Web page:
Good Neighbors

Teamwork Makes The Dream Work: How Two Farms Linked Up To Save 80,000 Hens

With the coronavirus crisis crippling the food supply chain, two these farmers are helping each other -- and the community response has been overwhelming.

With schools, hotels and restaurants still mostly on lockdown, farmers like Josh Zimmerman in Berks County, PA have had to make some tough decisions. Without enough storage for the eggs his hens produce each day, Zimmerman faced the unpleasant option of either euthanizing his flock of 80,000 hens, or finding a new way to sell his surplus of eggs.

That's when Timi Baushcher, who runs the Nesting Box Farm Market and Creamery in Kempton, a small town about 20 minutes from Zimmerman's farm, decided to step up and help. Baushcher offered to sell the eggs at her roadside market at a discounted price so that Zimmerman could keep farming.

Here's Timi Bauschcher with her farmer husband Keith. The Nesting Box Farm Market & Creamery/Facebook

While Zimmerman was a bit skeptical that Bauschcher could get rid of the thousands of eggs they packed in boxes and loaded on to "skids," or mobile loading platforms, he was happy to have the support.

The social media-savvy Baushcher, who her husband describes as having "Facebook down to a T," held the first distribution event at the Nesting Box Market on April 27th. Customers lined up in cars that were backed up outside of the market and onto the road, eager to pick up eggs priced at $2 per dozen.

Bauscher took thousands of eggs from Zimmerman's farm to sell at her local market. The Nesting Box Farm Market & Creamery/Facebook

But the event was about much more than getting some discounted eggs. The community rallied at the opportunity to support a local farmer who, like so many others, was facing serious financial hardship due to the pandemic.

"There is POSSIBLE in IMPOSSIBLE," Baushcher wrote in a Facebook post after the event. "Thank you to EVERYONE who came out and made today amazing! Thank you to our VILLAGE who showed up, rolled up their sleeves, dug in and got it done!"

We love this video that one of Zimmerman's family members made to illustrate the current food supply crisis - with steps on how to solve it!

After the first distribution event, the Bauschers planned another, larger event at the Kempton Community Center. The family worked tirelessly with volunteers and other community members to pull off a massive, contact-less pick-up for folks to drive through and pay for as many cartons of eggs as they needed.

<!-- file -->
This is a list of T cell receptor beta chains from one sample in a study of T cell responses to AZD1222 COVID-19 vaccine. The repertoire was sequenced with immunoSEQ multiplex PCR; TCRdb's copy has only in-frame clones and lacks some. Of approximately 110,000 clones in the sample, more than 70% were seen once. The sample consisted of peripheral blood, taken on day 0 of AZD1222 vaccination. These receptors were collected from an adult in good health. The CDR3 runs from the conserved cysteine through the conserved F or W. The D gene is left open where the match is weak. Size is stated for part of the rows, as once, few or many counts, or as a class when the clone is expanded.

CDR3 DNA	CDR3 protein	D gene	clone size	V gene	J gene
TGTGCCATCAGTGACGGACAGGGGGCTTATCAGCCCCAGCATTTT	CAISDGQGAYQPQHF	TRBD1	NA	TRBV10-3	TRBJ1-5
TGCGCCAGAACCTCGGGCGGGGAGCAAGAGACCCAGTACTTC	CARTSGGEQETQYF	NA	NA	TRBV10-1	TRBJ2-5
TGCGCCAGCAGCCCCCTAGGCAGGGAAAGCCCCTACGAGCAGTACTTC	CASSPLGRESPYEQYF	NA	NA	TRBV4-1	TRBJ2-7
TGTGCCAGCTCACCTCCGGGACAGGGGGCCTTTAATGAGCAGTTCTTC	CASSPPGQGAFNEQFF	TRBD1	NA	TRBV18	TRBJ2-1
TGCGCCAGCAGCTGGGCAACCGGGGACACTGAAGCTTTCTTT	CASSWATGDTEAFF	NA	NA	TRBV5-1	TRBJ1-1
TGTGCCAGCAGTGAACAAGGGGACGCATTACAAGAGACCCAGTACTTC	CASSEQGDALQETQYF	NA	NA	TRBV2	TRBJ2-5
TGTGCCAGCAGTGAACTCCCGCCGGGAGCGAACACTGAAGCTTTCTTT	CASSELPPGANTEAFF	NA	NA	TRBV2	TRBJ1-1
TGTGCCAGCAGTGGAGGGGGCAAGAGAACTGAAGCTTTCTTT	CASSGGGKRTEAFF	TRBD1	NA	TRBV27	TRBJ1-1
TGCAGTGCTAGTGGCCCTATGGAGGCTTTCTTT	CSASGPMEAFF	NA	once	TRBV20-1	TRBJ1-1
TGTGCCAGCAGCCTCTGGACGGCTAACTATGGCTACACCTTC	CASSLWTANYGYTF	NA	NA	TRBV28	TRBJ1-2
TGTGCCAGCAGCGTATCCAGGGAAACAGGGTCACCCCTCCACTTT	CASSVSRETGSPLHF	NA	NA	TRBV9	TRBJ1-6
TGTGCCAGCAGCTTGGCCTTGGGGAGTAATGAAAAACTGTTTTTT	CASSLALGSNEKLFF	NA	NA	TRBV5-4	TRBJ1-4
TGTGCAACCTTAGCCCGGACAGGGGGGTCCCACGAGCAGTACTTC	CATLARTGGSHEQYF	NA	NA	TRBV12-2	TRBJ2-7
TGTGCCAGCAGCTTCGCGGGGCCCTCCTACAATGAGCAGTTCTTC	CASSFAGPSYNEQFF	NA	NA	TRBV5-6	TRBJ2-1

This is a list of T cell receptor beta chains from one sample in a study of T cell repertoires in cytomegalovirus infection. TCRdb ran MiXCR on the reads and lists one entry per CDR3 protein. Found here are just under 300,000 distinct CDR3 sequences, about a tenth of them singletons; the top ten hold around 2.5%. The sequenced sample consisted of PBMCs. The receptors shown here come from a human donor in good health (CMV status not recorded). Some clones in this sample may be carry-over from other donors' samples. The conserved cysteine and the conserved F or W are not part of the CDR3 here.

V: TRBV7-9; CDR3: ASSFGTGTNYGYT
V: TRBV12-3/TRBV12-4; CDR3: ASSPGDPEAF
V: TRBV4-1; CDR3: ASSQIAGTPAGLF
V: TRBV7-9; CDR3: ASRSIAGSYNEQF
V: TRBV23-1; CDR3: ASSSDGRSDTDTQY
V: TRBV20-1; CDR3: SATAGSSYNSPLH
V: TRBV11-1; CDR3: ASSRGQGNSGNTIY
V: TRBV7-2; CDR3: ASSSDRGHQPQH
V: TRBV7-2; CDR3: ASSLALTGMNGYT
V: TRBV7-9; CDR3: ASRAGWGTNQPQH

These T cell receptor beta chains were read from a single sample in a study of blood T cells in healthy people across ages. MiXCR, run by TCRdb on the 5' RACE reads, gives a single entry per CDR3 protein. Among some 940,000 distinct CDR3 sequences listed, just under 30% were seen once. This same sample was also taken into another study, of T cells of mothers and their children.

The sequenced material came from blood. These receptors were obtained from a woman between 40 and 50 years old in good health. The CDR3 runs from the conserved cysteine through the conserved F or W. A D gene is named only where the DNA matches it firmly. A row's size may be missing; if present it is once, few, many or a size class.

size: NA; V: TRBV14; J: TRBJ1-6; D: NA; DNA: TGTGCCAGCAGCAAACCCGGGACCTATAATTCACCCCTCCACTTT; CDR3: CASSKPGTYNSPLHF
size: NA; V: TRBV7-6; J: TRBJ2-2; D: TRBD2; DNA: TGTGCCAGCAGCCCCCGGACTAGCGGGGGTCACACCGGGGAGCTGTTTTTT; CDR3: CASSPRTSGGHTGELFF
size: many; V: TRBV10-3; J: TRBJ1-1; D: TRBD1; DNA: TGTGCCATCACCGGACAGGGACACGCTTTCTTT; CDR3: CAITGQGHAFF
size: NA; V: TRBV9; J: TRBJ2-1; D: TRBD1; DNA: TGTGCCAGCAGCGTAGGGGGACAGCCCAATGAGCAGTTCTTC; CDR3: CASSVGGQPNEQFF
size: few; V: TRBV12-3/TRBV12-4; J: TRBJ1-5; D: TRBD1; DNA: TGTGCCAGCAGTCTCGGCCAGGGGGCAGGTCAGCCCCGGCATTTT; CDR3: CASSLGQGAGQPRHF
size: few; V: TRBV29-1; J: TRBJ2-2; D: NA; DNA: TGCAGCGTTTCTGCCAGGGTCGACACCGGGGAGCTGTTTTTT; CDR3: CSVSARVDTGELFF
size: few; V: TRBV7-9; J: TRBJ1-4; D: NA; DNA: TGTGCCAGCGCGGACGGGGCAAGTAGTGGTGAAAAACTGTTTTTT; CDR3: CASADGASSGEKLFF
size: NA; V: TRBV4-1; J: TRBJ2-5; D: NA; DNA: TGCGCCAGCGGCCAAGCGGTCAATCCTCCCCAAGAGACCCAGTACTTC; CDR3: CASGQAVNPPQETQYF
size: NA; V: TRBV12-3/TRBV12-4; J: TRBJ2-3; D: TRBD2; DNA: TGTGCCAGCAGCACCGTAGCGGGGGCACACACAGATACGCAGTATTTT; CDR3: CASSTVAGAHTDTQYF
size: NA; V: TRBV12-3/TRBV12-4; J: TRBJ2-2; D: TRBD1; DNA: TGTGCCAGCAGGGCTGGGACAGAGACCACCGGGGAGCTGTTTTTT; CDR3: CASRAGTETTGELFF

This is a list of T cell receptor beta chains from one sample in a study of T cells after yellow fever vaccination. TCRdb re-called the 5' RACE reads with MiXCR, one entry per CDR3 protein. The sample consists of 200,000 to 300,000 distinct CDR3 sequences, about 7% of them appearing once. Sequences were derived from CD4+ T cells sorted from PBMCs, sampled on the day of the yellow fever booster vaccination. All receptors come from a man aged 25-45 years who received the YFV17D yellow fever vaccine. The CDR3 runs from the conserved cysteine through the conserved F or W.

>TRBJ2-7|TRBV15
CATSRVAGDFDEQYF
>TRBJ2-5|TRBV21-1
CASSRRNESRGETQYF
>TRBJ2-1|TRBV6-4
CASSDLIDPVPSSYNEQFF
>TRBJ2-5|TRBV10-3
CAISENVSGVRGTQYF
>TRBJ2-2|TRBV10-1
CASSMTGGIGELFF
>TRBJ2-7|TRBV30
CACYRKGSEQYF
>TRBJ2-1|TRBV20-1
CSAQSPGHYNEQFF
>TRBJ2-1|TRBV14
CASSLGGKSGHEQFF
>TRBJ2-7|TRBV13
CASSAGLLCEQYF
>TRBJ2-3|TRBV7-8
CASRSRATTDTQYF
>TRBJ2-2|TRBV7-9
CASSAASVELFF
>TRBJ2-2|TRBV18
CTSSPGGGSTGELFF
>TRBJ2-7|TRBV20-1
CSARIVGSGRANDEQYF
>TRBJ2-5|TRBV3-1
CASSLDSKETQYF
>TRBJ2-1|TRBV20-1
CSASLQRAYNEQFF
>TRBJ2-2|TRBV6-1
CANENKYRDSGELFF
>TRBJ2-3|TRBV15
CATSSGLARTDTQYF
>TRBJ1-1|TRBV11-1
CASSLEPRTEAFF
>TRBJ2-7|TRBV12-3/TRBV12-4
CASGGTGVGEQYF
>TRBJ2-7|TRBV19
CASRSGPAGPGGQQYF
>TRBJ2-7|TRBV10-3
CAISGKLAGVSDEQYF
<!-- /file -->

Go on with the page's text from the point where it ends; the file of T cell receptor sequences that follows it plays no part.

Cars lined up to buy discounted cartons of eggs at a recent distribution event in Kempton, PA. The Nesting Box Farm Market & Creamery/Facebook

Bauscher instructed customers to wear masks and stay in their cars during the pick-up, and she and other team members completed the transactions from a safe social distance.

Some people drove for hours to purchase a few cartons for themselves and their families, others loaded up their vehicles with dozens of boxes to donate to food banks and other missions.

Here's some cool drone footage taken at the Kempton CC distribution event...

Most customers said they heard about the event on Facebook, including Pegene Pitcairn who drove more than an hour to pick up 360 dozen eggs for over 40 families and food pantries.

"It really is a wonderful story of how humans come together to help people in our food chain," Pitcairn told the Philadelphia Inquirer.

The line of cars at the community center wrapped for miles as volunteers helped to direct traffic and collect money from people. Bauscher said they completely sold out of eggs at the event, and after four public distributions they've sold a whopping 1,080,000 single eggs from Zimmerman's farm.

Bauscher sold over a million eggs at the community distribution events.The Nesting Box Farm Market & Creamery/Facebook

While Bauscher knows that the challenges that today's farmers face are far from over, she's happy to help at least one local provider to get back on his feet.

"You have to remember," she said, "that if you're not doing things in your life that give you goose bumps, you're doing it wrong."

Bauscher, who raises chickens herself, knows the road ahead for farmers will be tough. The Nesting Box Farm Market & Creamery/Facebook

How can you start something good?

We can all do our part to support local farmers during the pandemic. Look for market stands and farmers markets to buy your eggs, meat and produce, and consider signing up for a CSA (Community Supported Agriculture) subscription. To find your local CSA, just plug in your zip code on the LocalHarvest website.

Let's #StartSomethingGood together!

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